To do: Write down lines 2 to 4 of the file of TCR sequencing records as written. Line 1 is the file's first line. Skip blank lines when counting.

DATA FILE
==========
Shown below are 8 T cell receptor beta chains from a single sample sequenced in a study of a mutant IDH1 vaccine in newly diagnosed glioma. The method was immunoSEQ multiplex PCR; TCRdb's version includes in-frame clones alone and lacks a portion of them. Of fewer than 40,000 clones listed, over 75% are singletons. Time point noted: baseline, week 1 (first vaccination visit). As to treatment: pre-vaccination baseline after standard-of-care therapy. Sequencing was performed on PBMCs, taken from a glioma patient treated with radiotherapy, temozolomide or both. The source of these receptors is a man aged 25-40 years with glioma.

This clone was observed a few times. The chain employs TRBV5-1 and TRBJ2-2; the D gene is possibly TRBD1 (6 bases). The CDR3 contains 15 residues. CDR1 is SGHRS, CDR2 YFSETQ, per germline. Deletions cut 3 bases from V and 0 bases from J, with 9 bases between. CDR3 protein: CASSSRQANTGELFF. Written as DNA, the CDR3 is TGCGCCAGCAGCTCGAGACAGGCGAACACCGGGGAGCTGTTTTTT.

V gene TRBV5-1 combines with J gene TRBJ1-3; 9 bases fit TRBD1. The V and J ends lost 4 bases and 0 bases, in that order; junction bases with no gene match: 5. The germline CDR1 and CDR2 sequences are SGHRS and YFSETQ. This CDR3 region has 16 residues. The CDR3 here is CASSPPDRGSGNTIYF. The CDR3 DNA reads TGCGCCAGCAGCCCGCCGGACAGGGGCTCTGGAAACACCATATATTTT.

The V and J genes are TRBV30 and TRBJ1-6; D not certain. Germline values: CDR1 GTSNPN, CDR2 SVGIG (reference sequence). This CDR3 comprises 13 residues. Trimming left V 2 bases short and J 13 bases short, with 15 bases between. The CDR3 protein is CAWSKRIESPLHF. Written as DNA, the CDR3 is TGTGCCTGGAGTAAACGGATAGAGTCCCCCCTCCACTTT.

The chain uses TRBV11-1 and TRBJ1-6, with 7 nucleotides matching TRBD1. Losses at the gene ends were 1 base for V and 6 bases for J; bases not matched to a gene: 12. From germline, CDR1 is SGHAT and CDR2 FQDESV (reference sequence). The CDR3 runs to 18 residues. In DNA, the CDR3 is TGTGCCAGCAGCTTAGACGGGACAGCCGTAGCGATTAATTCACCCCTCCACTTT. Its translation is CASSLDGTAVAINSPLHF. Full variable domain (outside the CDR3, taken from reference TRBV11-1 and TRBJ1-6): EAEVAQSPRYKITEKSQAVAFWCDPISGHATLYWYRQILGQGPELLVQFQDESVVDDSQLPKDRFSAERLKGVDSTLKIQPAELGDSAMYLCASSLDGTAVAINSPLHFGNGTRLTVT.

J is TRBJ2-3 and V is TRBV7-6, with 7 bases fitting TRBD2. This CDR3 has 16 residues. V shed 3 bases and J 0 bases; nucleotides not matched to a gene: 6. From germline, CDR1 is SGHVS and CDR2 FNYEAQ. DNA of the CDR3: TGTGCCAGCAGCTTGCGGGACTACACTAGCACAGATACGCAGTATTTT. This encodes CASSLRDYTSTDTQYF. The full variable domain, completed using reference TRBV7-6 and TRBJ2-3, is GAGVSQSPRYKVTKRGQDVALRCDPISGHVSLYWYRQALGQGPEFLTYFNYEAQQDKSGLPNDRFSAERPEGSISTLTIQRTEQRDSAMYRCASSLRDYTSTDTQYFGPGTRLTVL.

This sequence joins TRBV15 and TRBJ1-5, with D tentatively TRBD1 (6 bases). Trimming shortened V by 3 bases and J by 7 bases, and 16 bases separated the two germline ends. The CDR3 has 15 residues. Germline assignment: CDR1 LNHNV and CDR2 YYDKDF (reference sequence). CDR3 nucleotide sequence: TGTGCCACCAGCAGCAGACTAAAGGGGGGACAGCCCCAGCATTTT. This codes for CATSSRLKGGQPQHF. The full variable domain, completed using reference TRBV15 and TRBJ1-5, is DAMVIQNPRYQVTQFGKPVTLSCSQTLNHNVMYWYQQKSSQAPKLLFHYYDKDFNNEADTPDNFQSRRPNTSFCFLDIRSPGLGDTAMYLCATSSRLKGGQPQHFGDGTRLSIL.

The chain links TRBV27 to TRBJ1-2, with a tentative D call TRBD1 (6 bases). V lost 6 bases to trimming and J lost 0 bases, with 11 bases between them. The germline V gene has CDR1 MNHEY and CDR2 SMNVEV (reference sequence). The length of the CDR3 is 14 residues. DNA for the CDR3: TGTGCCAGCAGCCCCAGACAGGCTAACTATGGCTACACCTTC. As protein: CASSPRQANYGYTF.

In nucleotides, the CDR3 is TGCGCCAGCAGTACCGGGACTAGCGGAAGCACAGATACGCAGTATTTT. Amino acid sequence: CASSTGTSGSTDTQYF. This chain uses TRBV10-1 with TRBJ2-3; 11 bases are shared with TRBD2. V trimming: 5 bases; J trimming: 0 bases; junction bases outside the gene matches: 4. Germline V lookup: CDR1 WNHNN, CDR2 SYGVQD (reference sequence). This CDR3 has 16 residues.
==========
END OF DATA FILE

This clone was observed a few times. The chain employs TRBV5-1 and TRBJ2-2; the D gene is possibly TRBD1 (6 bases). The CDR3 contains 15 residues. CDR1 is SGHRS, CDR2 YFSETQ, per germline. Deletions cut 3 bases from V and 0 bases from J, with 9 bases between. CDR3 protein: CASSSRQANTGELFF. Written as DNA, the CDR3 is TGCGCCAGCAGCTCGAGACAGGCGAACACCGGGGAGCTGTTTTTT.

V gene TRBV5-1 combines with J gene TRBJ1-3; 9 bases fit TRBD1. The V and J ends lost 4 bases and 0 bases, in that order; junction bases with no gene match: 5. The germline CDR1 and CDR2 sequences are SGHRS and YFSETQ. This CDR3 region has 16 residues. The CDR3 here is CASSPPDRGSGNTIYF. The CDR3 DNA reads TGCGCCAGCAGCCCGCCGGACAGGGGCTCTGGAAACACCATATATTTT.

The V and J genes are TRBV30 and TRBJ1-6; D not certain. Germline values: CDR1 GTSNPN, CDR2 SVGIG (reference sequence). This CDR3 comprises 13 residues. Trimming left V 2 bases short and J 13 bases short, with 15 bases between. The CDR3 protein is CAWSKRIESPLHF. Written as DNA, the CDR3 is TGTGCCTGGAGTAAACGGATAGAGTCCCCCCTCCACTTT.